Quoting the Florentine philosopher as she issued her landmark antitrust ruling, Kollar-Kotelly gave Microsoft most of what it wanted. Yet at the same time, she didn't rely on the software maker's good intentions to make sure the decision will stick.
But if her 300-plus page decision suggested Microsoft was about as trustworthy as a member of the Borgia family, Kollar-Kotelly nevertheless concluded that the stiffer remedy demanded by nine states opposing a settlement between Microsoft and the Department of Justice last November didn't fit the offense.
Lawyers and armchair quarterbacks will have plenty of time to split legal hairs, but the failure of the nine attorneys general to persuade the court ranks as a classic legal blunder. Machiavelli would have understood the new reality facing Microsoft. He also would have understood the folly of the politicians in this soap opera.
By asking too much, they wound up with nothing--although the states did their best to hide the sting and portray the outcome as a victory for competition. If so, I wonder what was the point--considering that Kollar-Kotelly put her imprimatur on the same basic deal that could have been sealed 12 months ago.
|Lawyers and armchair quarterbacks will have plenty of time to split legal hairs, but the failure of the nine attorneys general to persuade the court ranks as a classic legal blunder.|
All throughout this four-year saga, the states have never liked playing the role of second fiddle to their more high-profile colleagues in the Justice Department's antitrust division. When the first phase of the trial played out before Judge Thomas Penfield Jackson, the star was lead prosecutor David Boies, whose daily defenestration of sundry Microsoft executives grabbed headlines. Every now and then, a cashmere-clad Joel Klein would sweep into court and make a cameo appearance, only to get mobbed by a horde of reporters.
Who would you rather interview: the antitrust chief of the biggest law enforcement agency in the world or the attorney general of Iowa?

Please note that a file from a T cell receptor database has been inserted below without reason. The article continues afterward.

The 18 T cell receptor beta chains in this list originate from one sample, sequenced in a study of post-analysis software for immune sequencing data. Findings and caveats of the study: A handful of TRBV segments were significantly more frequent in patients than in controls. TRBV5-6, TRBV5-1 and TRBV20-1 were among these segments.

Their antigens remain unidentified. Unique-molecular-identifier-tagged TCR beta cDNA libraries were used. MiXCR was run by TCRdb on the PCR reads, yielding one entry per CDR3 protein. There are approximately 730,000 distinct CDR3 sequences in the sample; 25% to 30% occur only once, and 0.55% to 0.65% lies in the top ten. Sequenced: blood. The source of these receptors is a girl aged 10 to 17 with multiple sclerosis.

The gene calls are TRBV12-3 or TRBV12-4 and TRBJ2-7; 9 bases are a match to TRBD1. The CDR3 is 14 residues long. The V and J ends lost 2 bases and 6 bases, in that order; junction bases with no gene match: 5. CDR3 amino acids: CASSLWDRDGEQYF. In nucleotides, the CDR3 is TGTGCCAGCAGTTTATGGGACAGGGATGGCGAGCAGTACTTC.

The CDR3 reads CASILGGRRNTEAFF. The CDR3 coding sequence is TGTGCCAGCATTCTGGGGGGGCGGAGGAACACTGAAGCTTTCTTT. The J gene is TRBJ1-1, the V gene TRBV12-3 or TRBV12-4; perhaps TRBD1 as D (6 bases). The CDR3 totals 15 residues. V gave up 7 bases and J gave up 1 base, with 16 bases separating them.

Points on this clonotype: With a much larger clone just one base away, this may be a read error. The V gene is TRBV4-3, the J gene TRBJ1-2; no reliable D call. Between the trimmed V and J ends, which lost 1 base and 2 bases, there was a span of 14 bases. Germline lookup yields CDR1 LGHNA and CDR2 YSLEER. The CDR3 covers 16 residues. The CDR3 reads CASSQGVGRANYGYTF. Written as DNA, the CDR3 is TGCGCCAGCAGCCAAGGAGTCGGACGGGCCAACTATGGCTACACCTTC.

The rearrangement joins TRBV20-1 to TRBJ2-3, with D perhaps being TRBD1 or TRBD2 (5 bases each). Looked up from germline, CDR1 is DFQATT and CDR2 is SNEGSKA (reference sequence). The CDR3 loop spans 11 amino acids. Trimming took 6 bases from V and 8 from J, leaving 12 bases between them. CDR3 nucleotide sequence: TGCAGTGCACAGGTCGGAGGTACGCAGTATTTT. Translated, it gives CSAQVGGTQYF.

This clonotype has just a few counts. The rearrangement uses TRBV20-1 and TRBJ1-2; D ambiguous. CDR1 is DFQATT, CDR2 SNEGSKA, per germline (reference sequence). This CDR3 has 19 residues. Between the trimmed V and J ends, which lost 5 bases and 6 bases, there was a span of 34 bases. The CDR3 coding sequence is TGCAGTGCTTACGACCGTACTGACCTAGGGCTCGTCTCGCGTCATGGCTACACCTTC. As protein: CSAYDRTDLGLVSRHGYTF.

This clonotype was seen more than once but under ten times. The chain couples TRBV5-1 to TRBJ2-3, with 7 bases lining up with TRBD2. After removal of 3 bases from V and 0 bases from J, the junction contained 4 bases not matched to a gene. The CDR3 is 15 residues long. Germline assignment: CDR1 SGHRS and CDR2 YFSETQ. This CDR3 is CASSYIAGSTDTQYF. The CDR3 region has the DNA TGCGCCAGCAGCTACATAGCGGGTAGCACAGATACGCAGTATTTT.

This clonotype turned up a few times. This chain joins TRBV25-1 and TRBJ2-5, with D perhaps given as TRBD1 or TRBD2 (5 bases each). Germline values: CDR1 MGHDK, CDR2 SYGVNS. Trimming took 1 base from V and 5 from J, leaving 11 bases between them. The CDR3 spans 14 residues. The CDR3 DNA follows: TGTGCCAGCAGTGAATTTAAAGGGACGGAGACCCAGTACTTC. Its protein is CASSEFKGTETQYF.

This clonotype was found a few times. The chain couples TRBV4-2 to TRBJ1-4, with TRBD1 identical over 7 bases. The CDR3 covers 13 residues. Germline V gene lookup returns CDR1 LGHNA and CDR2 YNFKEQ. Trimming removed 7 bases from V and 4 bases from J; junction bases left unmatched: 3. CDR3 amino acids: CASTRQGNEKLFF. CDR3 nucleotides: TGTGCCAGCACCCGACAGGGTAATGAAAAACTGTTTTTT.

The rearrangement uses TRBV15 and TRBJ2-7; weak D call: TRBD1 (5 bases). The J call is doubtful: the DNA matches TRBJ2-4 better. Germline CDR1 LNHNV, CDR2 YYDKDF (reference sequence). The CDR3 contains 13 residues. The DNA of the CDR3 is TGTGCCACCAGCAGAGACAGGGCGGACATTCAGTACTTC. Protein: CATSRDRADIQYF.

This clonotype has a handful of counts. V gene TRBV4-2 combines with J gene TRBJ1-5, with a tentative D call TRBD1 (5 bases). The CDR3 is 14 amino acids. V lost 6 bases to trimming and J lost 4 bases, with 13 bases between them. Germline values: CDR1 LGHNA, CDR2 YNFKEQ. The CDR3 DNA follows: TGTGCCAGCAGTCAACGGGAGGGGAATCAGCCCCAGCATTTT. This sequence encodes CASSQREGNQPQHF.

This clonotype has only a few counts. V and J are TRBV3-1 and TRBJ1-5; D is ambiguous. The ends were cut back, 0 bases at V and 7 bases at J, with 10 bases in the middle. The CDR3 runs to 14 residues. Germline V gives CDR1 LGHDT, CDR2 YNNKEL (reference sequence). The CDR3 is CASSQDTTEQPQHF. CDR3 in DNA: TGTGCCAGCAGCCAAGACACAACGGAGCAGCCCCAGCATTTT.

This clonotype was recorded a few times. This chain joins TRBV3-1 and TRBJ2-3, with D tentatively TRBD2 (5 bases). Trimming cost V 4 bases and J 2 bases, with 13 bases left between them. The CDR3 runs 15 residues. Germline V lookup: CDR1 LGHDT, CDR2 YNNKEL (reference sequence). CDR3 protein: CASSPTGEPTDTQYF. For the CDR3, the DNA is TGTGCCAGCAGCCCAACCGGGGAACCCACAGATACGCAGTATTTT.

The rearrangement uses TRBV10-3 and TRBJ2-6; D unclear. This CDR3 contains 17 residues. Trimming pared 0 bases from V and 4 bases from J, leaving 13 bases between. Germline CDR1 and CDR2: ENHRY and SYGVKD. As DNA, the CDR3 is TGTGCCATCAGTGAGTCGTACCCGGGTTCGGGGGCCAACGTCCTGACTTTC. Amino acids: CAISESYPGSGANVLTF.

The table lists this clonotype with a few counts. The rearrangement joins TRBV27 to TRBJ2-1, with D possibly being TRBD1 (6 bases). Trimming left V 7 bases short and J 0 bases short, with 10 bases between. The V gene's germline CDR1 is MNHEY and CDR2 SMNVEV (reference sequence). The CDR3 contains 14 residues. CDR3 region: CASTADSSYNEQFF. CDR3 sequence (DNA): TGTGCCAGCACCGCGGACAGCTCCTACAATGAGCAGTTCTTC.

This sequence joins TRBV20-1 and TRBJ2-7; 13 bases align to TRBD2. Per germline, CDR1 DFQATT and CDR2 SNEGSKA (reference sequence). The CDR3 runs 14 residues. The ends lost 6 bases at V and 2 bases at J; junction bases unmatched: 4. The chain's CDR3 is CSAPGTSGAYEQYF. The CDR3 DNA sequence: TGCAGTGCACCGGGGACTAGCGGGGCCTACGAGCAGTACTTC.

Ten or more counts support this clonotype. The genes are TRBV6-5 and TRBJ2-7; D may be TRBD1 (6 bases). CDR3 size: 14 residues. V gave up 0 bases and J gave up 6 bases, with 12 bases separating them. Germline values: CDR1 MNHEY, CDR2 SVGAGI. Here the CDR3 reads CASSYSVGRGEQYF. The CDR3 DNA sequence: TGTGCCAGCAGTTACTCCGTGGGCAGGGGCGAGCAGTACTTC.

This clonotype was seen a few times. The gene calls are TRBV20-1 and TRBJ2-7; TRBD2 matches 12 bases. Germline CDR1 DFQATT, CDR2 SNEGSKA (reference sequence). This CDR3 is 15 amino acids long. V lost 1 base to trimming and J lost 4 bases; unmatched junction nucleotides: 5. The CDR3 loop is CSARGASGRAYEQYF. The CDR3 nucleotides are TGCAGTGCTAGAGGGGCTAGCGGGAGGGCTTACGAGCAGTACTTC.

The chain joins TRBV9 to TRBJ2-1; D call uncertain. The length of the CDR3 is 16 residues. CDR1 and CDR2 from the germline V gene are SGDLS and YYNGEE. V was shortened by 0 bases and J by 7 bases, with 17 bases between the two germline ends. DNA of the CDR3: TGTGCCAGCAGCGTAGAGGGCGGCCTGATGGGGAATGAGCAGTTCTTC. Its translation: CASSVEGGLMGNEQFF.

As long as they had a chance of taking home a political prize to their respective states, the AGs suffered the slights in silence. Once the DOJ struck a tentative settlement that left Microsoft relatively unscathed, the dissenting states went for the software giant's jugular.
Among other things, they asked the court to force Microsoft to open up source code to its Internet Explorer Web browser and possibly to the Windows operating system--the company's crown jewels. Then the states' lawyers decided to expand the definition of "middleware" beyond anything used at the original trial or at the appellate level. That was a stretch.
Unfortunately for the states, Kollar-Kotelly is not Jackson, who nodded off so many times during the trial that, after a while, I stopped counting.
This judge refused to impose a remedy beyond the limits of liability set by the appellate court. Kollar-Kotelly, no babe in the woods when it comes to commercial ambition, understands that Microsoft is still living in denial about breaking the law.
"Yet this minimization, however frustrating, does not require a remedy which prodigiously exceeds even an expansive view of the illegal conduct," she concluded.
Given the company's track record, skeptics may wonder whether Microsoft will try and wriggle free of the agreed-upon conduct restrictions, a la the consent decree it accepted in 1994 that was supposed to regulate its marketing practices.
Machiavelli wrote that a prince may never lack legitimate reasons to break his promises. But Kollar-Kotelly is planning to exercise her "full panoply of powers to ensure that the letter and spirit" of her decree get carried out.